Montenegro’s president dissolves parliament as election nears
Milo Djukanovic dissolves national assembly after PM-designate fails to form a government.
Montenegrin President Milo Djukanovic has issued a decree to dissolve parliament, days before a presidential election.
The move on Thursday came as a three-month legal deadline expired for former top diplomat and prime minister-designate Miodrag Lekic to form a government.
According to the country’s constitution, an election should be called a day after the parliament is dissolved. The president must set a date for a new parliamentary vote 60 to 100 days after the decree.
The parliament was dismissed before Montenegrins were due to go to the polls on Sunday to elect a president. Djukanovic, who has held high-ranking political posts in Montenegro for the past 30 years, is one of seven candidates.
Montenegro’s political turmoil has worsened since the parliamentary elections in 2020, in which Djukanovic’s Democratic Party of Socialists suffered a historic defeat by a church-backed coalition.
Two governments have collapsed since, the last one in August, which nonetheless stayed on, kicking off a wave of protests and calls for snap elections.
Although Montenegro’s president has a largely ceremonial role, analysts see Sunday’s vote as a potential turning point in the country’s political woes.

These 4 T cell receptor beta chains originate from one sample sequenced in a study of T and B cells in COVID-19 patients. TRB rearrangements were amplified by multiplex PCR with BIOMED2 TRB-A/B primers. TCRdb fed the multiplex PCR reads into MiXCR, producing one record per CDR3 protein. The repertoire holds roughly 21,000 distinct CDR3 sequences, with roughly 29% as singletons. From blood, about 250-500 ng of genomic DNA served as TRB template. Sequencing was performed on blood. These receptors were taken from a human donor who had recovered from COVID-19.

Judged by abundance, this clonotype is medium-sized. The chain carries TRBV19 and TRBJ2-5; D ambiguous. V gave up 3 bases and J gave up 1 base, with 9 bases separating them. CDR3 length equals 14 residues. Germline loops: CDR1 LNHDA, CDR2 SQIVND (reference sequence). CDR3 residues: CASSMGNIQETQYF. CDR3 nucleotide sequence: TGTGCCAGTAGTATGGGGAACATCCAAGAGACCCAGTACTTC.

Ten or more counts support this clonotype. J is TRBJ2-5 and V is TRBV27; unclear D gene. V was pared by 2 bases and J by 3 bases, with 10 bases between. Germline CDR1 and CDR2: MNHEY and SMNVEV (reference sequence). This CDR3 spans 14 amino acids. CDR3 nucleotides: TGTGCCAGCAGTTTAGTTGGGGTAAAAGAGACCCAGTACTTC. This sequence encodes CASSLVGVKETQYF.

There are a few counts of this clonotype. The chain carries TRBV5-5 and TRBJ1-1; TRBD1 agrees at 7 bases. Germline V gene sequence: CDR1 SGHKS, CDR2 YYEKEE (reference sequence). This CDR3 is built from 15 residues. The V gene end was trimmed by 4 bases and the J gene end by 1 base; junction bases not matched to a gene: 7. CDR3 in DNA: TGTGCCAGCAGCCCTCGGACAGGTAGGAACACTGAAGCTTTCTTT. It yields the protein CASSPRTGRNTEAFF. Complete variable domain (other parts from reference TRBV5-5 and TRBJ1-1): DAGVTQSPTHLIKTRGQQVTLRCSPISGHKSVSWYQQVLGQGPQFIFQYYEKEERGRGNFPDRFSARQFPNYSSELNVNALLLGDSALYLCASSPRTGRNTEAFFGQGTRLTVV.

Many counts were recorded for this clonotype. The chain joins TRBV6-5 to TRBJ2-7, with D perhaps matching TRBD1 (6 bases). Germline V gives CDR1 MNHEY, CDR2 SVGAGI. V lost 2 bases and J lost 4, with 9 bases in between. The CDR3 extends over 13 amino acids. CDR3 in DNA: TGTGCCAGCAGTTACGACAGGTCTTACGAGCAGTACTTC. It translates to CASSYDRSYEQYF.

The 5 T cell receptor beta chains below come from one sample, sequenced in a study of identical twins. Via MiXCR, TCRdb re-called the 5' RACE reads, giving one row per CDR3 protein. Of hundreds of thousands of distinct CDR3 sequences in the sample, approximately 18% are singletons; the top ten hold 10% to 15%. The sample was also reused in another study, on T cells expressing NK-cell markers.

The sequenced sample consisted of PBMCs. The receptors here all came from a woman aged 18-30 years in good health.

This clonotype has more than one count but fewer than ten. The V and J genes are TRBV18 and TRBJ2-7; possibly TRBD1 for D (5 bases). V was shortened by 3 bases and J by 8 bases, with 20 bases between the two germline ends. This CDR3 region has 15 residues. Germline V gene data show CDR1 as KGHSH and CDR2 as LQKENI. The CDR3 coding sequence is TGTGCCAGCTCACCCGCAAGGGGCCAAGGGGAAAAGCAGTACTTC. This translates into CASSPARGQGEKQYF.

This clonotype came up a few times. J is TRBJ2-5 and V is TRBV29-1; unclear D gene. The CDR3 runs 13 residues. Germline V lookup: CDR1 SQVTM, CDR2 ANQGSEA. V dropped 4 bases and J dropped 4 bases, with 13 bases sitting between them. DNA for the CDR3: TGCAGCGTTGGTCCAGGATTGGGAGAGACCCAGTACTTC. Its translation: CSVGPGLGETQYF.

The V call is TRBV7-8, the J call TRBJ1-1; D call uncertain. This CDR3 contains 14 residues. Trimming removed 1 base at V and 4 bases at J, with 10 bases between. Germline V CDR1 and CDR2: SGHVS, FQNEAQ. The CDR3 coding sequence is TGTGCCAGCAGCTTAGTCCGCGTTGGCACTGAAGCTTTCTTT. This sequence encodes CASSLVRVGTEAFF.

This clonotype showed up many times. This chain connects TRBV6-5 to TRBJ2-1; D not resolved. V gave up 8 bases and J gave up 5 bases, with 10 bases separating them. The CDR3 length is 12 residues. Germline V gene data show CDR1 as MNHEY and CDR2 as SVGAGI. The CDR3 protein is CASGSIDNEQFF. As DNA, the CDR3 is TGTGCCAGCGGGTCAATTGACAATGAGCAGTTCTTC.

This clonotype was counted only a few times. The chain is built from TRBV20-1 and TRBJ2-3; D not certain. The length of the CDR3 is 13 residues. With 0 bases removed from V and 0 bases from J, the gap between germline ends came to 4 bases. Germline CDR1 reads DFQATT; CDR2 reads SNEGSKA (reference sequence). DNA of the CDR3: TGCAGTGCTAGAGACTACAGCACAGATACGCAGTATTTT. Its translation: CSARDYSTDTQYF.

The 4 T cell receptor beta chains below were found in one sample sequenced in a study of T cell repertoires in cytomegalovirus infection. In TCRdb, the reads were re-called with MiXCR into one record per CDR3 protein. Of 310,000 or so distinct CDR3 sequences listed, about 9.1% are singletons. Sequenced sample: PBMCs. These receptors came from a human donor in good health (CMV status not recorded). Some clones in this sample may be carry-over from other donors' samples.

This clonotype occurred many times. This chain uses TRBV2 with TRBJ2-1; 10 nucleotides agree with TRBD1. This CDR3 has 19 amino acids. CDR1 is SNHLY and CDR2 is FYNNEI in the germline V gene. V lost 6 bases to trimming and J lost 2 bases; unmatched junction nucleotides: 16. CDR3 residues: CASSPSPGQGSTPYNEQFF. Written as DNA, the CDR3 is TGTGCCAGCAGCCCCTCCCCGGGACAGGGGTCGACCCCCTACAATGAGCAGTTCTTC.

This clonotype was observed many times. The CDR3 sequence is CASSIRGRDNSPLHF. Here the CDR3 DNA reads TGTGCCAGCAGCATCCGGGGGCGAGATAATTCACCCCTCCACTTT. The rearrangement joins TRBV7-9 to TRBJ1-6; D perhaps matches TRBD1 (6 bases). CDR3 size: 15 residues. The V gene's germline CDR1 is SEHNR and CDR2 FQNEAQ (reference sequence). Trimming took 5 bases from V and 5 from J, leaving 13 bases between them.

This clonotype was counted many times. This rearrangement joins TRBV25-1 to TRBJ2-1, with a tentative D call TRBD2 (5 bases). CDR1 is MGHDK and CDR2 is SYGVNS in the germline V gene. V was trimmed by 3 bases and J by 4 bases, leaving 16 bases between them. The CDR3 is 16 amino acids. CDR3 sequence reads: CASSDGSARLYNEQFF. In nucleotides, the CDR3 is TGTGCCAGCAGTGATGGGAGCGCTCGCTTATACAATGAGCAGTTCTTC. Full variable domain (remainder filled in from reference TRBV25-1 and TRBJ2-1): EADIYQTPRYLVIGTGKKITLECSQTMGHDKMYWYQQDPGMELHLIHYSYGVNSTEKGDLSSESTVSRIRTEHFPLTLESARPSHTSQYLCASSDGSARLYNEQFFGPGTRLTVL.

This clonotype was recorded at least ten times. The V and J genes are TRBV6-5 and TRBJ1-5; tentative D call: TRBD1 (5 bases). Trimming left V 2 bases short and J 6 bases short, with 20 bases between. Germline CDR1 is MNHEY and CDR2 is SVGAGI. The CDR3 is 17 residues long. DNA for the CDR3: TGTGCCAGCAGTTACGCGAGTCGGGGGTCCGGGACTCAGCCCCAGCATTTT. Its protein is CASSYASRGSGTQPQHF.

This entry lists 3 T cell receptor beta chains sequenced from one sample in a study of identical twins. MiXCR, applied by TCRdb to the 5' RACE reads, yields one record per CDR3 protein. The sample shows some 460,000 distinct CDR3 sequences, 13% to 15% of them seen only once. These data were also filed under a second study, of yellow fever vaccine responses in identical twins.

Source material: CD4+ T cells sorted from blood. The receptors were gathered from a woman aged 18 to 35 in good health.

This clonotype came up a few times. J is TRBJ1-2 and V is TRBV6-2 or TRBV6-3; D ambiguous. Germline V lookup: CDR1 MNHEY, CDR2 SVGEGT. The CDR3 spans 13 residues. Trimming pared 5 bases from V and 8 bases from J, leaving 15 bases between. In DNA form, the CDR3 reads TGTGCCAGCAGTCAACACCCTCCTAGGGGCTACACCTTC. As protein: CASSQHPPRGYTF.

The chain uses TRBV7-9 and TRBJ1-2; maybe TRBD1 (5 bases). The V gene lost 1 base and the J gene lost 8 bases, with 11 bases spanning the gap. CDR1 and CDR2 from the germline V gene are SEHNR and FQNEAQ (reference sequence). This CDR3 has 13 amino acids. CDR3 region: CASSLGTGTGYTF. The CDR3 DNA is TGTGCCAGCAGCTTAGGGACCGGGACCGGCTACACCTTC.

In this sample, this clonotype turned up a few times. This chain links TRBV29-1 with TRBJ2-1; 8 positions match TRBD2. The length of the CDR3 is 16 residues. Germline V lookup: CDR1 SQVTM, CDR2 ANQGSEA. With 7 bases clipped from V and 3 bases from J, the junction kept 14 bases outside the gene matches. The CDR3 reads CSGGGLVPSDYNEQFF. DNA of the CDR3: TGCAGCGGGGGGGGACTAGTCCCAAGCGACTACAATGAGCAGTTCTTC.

Djukanovic, the architect of Montenegro’s independence from Serbia in 2006, remains the favourite. However, he is a controversial figure who has been accused of corruption, links to organised crime and attacks on independent journalists – charges he denies.
The 61-year-old will face strong competition, notably from Andrija Mandic, the candidate of the pro-Russian Democratic Front.
The other two main rivals are Jakov Milatovic, a young economist from the increasingly popular Europe Now Movement, and the leader of the centre-right Democrats.
If no candidate secures more than 50 percent of the vote, a run-off will be held on April 2, which is a likely outcome.
The country of 620,000 people, a third of whom identify as Serbs, is a NATO member and aspires to join the European Union.
Over the years, Montenegro has been divided between those who identify as Montenegrins and those who see themselves as Serbs and oppose the country’s independence from Serbia.